Allo Darlin’ – Heaven, London – 19 April 2012

Written for the Music Fix.

Allo Darlin’ is a band without airs and graces, from the simple humanity of their lyrics to the twee conventionality of their arrangements. What’s surprisingly refreshing about them is that despite the immediate familiarity of their output, the quartet, equal parts Australian and Kentish, produces music which pretty consistently avoids cliché. On stage at Heaven, it was difficult not to focus on the Aussie half, a pair of characters whose performances channelled two distinctive aspects of their work respectively.

Ukulele-toting Elizabeth Morris’s singing was pristine throughout; the wistful air she brought to the reverb-heavy arrangement of ‘Europe’ evoked the balladry of Camera Obscura. There wasn’t a hint of melancholy on the most memorable of the new songs, although a certain feeling of longing remained: shot through with hopeful sentiment, her barely accompanied, hushed delivery of ‘Some People Say’ brought a genuine sense of intimacy to a quickly silenced room.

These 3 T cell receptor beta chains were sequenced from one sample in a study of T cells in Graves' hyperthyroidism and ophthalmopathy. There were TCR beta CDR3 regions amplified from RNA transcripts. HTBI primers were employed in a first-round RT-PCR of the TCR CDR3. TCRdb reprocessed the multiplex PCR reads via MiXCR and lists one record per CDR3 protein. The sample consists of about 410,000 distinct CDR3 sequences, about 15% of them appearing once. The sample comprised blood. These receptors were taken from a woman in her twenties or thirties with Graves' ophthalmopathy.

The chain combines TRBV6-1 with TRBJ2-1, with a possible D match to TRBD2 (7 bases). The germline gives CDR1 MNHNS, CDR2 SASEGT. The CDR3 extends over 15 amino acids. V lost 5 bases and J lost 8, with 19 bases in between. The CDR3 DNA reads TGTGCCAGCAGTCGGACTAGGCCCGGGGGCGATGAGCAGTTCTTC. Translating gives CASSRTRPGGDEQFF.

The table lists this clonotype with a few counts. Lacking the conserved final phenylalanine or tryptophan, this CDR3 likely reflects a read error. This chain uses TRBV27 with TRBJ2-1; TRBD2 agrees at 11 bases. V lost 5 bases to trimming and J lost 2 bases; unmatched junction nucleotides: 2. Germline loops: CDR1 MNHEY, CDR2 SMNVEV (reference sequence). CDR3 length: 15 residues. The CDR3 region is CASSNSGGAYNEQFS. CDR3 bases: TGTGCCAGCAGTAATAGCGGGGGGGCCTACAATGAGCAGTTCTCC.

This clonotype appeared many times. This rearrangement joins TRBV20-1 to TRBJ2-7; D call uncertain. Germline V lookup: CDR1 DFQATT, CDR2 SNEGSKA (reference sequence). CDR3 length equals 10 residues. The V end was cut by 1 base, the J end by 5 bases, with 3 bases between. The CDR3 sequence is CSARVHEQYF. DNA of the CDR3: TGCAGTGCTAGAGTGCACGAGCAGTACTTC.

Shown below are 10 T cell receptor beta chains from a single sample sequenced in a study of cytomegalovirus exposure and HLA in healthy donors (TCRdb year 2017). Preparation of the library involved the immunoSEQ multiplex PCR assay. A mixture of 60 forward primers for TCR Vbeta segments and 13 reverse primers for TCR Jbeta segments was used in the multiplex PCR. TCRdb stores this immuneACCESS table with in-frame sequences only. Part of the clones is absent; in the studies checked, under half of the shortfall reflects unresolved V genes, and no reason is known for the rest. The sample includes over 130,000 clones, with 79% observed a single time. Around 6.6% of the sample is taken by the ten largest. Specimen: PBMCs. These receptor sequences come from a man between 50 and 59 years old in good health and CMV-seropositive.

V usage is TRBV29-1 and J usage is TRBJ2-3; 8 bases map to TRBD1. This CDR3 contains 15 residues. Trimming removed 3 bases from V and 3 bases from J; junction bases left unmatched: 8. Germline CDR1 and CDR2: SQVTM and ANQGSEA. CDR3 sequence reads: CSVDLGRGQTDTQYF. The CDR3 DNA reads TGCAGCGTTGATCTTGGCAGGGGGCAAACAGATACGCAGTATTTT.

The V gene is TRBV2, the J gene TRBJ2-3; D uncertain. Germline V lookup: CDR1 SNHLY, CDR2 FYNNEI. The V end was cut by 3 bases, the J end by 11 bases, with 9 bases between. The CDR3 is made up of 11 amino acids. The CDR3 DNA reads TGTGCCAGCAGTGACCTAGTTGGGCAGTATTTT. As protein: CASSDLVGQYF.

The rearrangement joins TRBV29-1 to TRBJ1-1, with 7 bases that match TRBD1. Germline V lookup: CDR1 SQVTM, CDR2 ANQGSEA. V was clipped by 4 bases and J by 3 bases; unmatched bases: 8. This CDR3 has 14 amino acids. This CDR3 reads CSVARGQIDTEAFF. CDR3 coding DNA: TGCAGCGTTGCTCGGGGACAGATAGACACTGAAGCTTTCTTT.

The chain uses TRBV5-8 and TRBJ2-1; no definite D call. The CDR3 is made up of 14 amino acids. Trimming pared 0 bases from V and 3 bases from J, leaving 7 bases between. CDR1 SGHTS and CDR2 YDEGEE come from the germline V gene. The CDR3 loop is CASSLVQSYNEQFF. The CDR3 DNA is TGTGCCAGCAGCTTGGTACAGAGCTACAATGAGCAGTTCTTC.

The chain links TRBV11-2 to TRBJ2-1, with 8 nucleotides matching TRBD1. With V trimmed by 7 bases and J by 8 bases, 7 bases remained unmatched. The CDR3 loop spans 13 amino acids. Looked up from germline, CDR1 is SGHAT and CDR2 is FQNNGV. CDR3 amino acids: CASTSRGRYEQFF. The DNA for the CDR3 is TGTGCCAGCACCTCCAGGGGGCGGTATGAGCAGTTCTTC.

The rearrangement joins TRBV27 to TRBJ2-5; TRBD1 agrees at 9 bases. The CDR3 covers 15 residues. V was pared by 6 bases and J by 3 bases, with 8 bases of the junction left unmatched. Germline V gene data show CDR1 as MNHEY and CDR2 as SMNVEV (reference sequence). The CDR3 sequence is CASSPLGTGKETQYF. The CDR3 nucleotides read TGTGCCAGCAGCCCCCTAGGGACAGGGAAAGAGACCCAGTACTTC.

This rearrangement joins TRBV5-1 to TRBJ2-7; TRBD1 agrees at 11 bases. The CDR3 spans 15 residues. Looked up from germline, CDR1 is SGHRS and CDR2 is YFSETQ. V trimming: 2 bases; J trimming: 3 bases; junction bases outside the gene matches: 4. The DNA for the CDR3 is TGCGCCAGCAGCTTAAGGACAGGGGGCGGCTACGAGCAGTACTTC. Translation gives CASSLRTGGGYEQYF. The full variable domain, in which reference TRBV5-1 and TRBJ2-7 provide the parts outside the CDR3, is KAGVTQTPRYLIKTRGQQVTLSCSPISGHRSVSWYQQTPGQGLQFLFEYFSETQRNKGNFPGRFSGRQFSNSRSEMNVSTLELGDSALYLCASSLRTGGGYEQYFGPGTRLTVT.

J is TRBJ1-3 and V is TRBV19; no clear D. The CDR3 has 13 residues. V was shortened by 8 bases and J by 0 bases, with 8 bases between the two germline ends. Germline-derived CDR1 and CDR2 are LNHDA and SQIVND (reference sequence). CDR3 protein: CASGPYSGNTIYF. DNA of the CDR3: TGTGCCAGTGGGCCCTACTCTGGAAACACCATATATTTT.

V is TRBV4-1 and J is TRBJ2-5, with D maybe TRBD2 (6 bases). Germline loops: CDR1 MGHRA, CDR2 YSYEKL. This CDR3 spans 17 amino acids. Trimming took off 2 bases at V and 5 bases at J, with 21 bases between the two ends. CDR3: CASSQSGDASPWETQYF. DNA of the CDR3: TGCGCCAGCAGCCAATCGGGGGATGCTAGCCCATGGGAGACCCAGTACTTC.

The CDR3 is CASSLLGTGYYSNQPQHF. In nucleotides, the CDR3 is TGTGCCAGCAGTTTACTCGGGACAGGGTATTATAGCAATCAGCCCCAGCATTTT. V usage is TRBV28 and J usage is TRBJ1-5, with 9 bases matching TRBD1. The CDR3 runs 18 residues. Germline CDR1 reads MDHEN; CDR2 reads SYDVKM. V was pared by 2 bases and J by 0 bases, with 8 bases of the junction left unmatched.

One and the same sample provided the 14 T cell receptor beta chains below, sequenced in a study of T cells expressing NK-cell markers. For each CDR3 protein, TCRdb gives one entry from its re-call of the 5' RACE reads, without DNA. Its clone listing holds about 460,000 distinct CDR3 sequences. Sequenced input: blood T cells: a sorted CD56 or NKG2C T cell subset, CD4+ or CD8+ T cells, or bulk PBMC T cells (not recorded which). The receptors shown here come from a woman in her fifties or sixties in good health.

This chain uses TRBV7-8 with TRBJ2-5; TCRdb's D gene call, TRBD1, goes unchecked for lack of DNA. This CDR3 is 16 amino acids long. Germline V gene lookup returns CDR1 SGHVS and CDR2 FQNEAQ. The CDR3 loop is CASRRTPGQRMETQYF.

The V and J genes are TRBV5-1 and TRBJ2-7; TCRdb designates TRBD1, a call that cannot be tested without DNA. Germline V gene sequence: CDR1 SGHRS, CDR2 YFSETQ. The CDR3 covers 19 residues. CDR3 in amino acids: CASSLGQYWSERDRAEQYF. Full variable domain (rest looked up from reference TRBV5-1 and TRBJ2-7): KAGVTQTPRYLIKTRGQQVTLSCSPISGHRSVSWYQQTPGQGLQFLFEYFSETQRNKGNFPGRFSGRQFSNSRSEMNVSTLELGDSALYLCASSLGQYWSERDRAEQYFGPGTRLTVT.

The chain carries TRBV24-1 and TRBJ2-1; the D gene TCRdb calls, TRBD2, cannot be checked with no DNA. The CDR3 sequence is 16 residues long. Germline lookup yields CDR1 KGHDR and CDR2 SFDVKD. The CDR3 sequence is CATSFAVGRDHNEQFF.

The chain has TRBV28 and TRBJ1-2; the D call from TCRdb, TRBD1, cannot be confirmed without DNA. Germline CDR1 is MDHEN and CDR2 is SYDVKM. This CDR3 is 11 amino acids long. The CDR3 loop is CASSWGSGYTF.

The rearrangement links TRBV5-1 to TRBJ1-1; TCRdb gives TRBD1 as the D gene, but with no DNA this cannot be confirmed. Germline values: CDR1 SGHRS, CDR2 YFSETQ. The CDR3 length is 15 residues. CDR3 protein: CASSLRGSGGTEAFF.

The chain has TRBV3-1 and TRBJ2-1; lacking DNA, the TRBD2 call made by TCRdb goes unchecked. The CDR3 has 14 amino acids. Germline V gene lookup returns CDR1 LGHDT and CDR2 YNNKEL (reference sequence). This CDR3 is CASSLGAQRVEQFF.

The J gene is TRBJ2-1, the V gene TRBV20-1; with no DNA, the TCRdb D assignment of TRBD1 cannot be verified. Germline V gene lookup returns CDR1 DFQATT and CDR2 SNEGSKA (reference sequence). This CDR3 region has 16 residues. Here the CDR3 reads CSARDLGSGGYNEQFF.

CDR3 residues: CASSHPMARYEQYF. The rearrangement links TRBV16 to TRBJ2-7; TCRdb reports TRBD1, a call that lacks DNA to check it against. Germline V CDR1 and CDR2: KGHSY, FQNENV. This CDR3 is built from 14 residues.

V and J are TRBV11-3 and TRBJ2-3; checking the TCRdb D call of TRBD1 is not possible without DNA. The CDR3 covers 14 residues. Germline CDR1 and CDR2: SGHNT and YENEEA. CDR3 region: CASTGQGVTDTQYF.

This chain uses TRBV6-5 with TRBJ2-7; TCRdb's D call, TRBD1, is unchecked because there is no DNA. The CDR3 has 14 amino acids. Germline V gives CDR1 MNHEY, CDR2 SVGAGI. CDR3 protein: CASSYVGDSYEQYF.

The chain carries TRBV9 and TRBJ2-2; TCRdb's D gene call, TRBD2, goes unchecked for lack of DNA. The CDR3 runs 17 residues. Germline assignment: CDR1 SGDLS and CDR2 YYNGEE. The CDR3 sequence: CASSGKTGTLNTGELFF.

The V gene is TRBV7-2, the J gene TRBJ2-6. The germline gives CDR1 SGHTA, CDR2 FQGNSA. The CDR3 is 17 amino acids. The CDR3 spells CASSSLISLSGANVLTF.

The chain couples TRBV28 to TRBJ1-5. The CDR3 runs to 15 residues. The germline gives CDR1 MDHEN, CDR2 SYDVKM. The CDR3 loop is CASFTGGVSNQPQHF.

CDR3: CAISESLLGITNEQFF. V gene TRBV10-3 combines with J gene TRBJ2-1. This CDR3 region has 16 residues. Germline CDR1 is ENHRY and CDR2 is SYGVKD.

The band’s easy affinity with the crowd was equally facilitated by Bill Botting, whose irrepressibly physical performance offset the more reflective moments with sheer enthusiasm, subverting the stereotype of the bassist as a nigh-on-imperceptible character who hugs the shadowy regions of the stage. From the beginning of ‘Neil Armstrong’, which also opens their new album, he ignored how young the night was, pogoing with abandon at Morris’ right hand. His voice made a secure impression too, both as a falsetto backing on recent single ‘Darren’ and as the luxurious baritone lead vocal of ‘Dreaming’.

In a setlist which drew more from forthcoming second album Europe than any other source, it was inevitable that familiar older songs would provide the highlights. ‘If Loneliness Was Art’ brought sixties girl pop to mind with its recognisable riff, tambourine and “sha-la-la”s, before the band’s two central facets – of pensiveness and partying – were most completely intertwined on lively ‘Silver Dollars’.

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